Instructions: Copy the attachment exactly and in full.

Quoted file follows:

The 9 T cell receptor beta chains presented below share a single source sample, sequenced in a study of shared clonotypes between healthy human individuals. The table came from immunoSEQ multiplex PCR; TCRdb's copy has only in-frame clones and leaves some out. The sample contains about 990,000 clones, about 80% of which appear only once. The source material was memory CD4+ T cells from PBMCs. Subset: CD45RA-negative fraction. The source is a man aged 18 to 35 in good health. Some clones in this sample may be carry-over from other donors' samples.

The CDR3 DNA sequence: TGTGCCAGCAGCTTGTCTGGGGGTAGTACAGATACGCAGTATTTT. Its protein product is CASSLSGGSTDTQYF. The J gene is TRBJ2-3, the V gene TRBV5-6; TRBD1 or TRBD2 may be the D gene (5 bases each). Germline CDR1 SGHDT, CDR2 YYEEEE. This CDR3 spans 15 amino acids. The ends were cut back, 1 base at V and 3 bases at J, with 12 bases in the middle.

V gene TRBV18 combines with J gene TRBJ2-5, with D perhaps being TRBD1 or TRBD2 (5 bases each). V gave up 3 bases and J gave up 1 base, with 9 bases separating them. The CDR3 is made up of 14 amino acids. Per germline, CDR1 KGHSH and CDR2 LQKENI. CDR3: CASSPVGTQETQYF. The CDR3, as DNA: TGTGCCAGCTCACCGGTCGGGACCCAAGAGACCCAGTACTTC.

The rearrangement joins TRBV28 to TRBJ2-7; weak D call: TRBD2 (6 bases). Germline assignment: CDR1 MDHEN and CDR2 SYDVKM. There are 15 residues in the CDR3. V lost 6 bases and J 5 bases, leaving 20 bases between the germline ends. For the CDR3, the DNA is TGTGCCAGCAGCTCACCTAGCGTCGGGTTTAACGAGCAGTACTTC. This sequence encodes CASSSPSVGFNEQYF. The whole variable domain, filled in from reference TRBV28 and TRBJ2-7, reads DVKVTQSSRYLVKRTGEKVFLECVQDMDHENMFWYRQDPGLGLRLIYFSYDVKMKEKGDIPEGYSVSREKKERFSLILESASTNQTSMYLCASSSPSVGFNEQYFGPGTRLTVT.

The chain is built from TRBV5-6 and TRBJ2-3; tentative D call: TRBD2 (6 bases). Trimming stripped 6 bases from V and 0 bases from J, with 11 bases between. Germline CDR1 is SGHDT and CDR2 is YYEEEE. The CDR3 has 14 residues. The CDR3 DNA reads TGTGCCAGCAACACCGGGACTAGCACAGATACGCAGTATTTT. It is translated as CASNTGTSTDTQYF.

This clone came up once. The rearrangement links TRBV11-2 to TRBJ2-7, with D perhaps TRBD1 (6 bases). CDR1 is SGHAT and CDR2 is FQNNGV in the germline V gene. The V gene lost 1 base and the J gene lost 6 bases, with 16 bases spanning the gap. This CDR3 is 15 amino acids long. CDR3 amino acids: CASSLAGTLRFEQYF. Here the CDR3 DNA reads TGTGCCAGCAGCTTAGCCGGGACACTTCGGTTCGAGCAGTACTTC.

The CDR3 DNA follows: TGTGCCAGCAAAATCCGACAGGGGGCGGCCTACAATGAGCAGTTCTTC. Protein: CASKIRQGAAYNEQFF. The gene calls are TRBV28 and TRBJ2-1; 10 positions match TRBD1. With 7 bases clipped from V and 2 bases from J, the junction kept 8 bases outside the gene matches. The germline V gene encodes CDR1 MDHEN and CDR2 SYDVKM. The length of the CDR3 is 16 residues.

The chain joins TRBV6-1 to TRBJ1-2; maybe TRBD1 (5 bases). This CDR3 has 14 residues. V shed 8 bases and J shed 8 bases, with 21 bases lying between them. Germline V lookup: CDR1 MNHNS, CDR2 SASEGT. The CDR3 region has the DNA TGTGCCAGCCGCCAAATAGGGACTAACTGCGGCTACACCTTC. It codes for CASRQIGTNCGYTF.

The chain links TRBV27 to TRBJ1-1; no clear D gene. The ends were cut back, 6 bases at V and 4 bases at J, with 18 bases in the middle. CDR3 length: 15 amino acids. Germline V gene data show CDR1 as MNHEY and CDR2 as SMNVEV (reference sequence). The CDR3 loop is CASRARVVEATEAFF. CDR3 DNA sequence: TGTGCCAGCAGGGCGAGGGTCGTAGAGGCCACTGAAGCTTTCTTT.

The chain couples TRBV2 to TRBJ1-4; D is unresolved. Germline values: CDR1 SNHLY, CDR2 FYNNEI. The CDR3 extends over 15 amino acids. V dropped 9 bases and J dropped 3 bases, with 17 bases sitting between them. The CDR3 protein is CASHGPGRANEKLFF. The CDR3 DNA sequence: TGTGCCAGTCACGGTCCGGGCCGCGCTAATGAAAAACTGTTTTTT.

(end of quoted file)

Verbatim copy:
The 9 T cell receptor beta chains presented below share a single source sample, sequenced in a study of shared clonotypes between healthy human individuals. The table came from immunoSEQ multiplex PCR; TCRdb's copy has only in-frame clones and leaves some out. The sample contains about 990,000 clones, about 80% of which appear only once. The source material was memory CD4+ T cells from PBMCs. Subset: CD45RA-negative fraction. The source is a man aged 18 to 35 in good health. Some clones in this sample may be carry-over from other donors' samples.

The CDR3 DNA sequence: TGTGCCAGCAGCTTGTCTGGGGGTAGTACAGATACGCAGTATTTT. Its protein product is CASSLSGGSTDTQYF. The J gene is TRBJ2-3, the V gene TRBV5-6; TRBD1 or TRBD2 may be the D gene (5 bases each). Germline CDR1 SGHDT, CDR2 YYEEEE. This CDR3 spans 15 amino acids. The ends were cut back, 1 base at V and 3 bases at J, with 12 bases in the middle.

V gene TRBV18 combines with J gene TRBJ2-5, with D perhaps being TRBD1 or TRBD2 (5 bases each). V gave up 3 bases and J gave up 1 base, with 9 bases separating them. The CDR3 is made up of 14 amino acids. Per germline, CDR1 KGHSH and CDR2 LQKENI. CDR3: CASSPVGTQETQYF. The CDR3, as DNA: TGTGCCAGCTCACCGGTCGGGACCCAAGAGACCCAGTACTTC.

The rearrangement joins TRBV28 to TRBJ2-7; weak D call: TRBD2 (6 bases). Germline assignment: CDR1 MDHEN and CDR2 SYDVKM. There are 15 residues in the CDR3. V lost 6 bases and J 5 bases, leaving 20 bases between the germline ends. For the CDR3, the DNA is TGTGCCAGCAGCTCACCTAGCGTCGGGTTTAACGAGCAGTACTTC. This sequence encodes CASSSPSVGFNEQYF. The whole variable domain, filled in from reference TRBV28 and TRBJ2-7, reads DVKVTQSSRYLVKRTGEKVFLECVQDMDHENMFWYRQDPGLGLRLIYFSYDVKMKEKGDIPEGYSVSREKKERFSLILESASTNQTSMYLCASSSPSVGFNEQYFGPGTRLTVT.

The chain is built from TRBV5-6 and TRBJ2-3; tentative D call: TRBD2 (6 bases). Trimming stripped 6 bases from V and 0 bases from J, with 11 bases between. Germline CDR1 is SGHDT and CDR2 is YYEEEE. The CDR3 has 14 residues. The CDR3 DNA reads TGTGCCAGCAACACCGGGACTAGCACAGATACGCAGTATTTT. It is translated as CASNTGTSTDTQYF.

This clone came up once. The rearrangement links TRBV11-2 to TRBJ2-7, with D perhaps TRBD1 (6 bases). CDR1 is SGHAT and CDR2 is FQNNGV in the germline V gene. The V gene lost 1 base and the J gene lost 6 bases, with 16 bases spanning the gap. This CDR3 is 15 amino acids long. CDR3 amino acids: CASSLAGTLRFEQYF. Here the CDR3 DNA reads TGTGCCAGCAGCTTAGCCGGGACACTTCGGTTCGAGCAGTACTTC.

The CDR3 DNA follows: TGTGCCAGCAAAATCCGACAGGGGGCGGCCTACAATGAGCAGTTCTTC. Protein: CASKIRQGAAYNEQFF. The gene calls are TRBV28 and TRBJ2-1; 10 positions match TRBD1. With 7 bases clipped from V and 2 bases from J, the junction kept 8 bases outside the gene matches. The germline V gene encodes CDR1 MDHEN and CDR2 SYDVKM. The length of the CDR3 is 16 residues.

The chain joins TRBV6-1 to TRBJ1-2; maybe TRBD1 (5 bases). This CDR3 has 14 residues. V shed 8 bases and J shed 8 bases, with 21 bases lying between them. Germline V lookup: CDR1 MNHNS, CDR2 SASEGT. The CDR3 region has the DNA TGTGCCAGCCGCCAAATAGGGACTAACTGCGGCTACACCTTC. It codes for CASRQIGTNCGYTF.

The chain links TRBV27 to TRBJ1-1; no clear D gene. The ends were cut back, 6 bases at V and 4 bases at J, with 18 bases in the middle. CDR3 length: 15 amino acids. Germline V gene data show CDR1 as MNHEY and CDR2 as SMNVEV (reference sequence). The CDR3 loop is CASRARVVEATEAFF. CDR3 DNA sequence: TGTGCCAGCAGGGCGAGGGTCGTAGAGGCCACTGAAGCTTTCTTT.

The chain couples TRBV2 to TRBJ1-4; D is unresolved. Germline values: CDR1 SNHLY, CDR2 FYNNEI. The CDR3 extends over 15 amino acids. V dropped 9 bases and J dropped 3 bases, with 17 bases sitting between them. The CDR3 protein is CASHGPGRANEKLFF. The CDR3 DNA sequence: TGTGCCAGTCACGGTCCGGGCCGCGCTAATGAAAAACTGTTTTTT.